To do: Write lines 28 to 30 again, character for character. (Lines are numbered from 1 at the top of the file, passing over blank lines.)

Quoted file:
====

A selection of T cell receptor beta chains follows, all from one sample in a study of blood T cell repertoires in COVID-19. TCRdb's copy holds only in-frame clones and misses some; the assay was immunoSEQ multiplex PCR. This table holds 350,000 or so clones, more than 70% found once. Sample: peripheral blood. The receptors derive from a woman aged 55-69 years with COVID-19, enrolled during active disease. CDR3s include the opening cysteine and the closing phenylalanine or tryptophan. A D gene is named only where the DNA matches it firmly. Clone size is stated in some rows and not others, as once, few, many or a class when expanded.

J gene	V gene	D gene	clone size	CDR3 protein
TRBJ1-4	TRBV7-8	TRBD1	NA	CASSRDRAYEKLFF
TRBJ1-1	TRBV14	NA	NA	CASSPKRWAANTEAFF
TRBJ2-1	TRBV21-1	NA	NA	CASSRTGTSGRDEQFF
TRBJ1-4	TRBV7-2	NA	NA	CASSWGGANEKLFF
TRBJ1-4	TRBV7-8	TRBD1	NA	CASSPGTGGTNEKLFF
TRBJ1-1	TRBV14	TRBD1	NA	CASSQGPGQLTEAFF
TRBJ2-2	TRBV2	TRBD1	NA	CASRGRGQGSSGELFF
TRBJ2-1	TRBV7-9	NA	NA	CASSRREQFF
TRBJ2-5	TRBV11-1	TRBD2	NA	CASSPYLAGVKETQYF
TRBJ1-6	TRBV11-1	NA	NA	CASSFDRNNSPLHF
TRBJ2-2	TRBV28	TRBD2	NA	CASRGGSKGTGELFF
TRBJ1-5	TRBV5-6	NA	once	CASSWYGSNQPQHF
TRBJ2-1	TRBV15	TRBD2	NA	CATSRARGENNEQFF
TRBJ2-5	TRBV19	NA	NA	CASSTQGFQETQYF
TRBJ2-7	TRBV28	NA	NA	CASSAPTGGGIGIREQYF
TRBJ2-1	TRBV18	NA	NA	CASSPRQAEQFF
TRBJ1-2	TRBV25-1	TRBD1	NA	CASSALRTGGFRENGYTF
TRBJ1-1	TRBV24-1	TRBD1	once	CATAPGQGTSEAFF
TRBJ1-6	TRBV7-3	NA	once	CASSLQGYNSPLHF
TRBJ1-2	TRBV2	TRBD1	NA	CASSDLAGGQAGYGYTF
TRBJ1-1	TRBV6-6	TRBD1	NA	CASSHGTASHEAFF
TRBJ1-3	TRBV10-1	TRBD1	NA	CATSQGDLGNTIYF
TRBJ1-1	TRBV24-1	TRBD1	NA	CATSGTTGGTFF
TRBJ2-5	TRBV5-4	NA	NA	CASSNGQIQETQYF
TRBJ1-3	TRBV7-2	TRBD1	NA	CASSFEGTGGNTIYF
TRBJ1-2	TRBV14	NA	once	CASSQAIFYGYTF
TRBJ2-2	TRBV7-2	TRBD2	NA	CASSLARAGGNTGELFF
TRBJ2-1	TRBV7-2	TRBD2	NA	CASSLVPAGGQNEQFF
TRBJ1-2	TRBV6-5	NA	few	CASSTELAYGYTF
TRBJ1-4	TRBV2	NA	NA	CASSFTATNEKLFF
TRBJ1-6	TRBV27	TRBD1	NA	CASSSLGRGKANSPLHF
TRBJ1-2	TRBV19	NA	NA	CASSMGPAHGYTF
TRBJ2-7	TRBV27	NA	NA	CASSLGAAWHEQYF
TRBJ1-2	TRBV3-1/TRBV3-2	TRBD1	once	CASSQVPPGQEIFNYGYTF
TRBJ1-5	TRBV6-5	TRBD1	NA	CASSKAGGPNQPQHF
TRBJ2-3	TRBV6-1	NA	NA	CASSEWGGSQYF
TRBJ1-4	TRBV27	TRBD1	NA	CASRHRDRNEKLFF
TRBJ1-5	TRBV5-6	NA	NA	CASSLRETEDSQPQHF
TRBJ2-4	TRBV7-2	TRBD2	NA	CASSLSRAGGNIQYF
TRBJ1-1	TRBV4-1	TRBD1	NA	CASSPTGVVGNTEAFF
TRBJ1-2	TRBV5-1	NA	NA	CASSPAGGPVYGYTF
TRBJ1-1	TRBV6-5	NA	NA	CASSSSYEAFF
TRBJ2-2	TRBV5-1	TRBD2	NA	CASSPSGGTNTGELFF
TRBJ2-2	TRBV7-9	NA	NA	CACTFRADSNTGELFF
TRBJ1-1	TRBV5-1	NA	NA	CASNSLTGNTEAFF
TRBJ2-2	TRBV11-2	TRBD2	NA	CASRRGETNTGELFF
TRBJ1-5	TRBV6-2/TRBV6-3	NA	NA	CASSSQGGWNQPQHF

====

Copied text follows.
TRBJ1-2	TRBV14	NA	once	CASSQAIFYGYTF
TRBJ2-2	TRBV7-2	TRBD2	NA	CASSLARAGGNTGELFF
TRBJ2-1	TRBV7-2	TRBD2	NA	CASSLVPAGGQNEQFF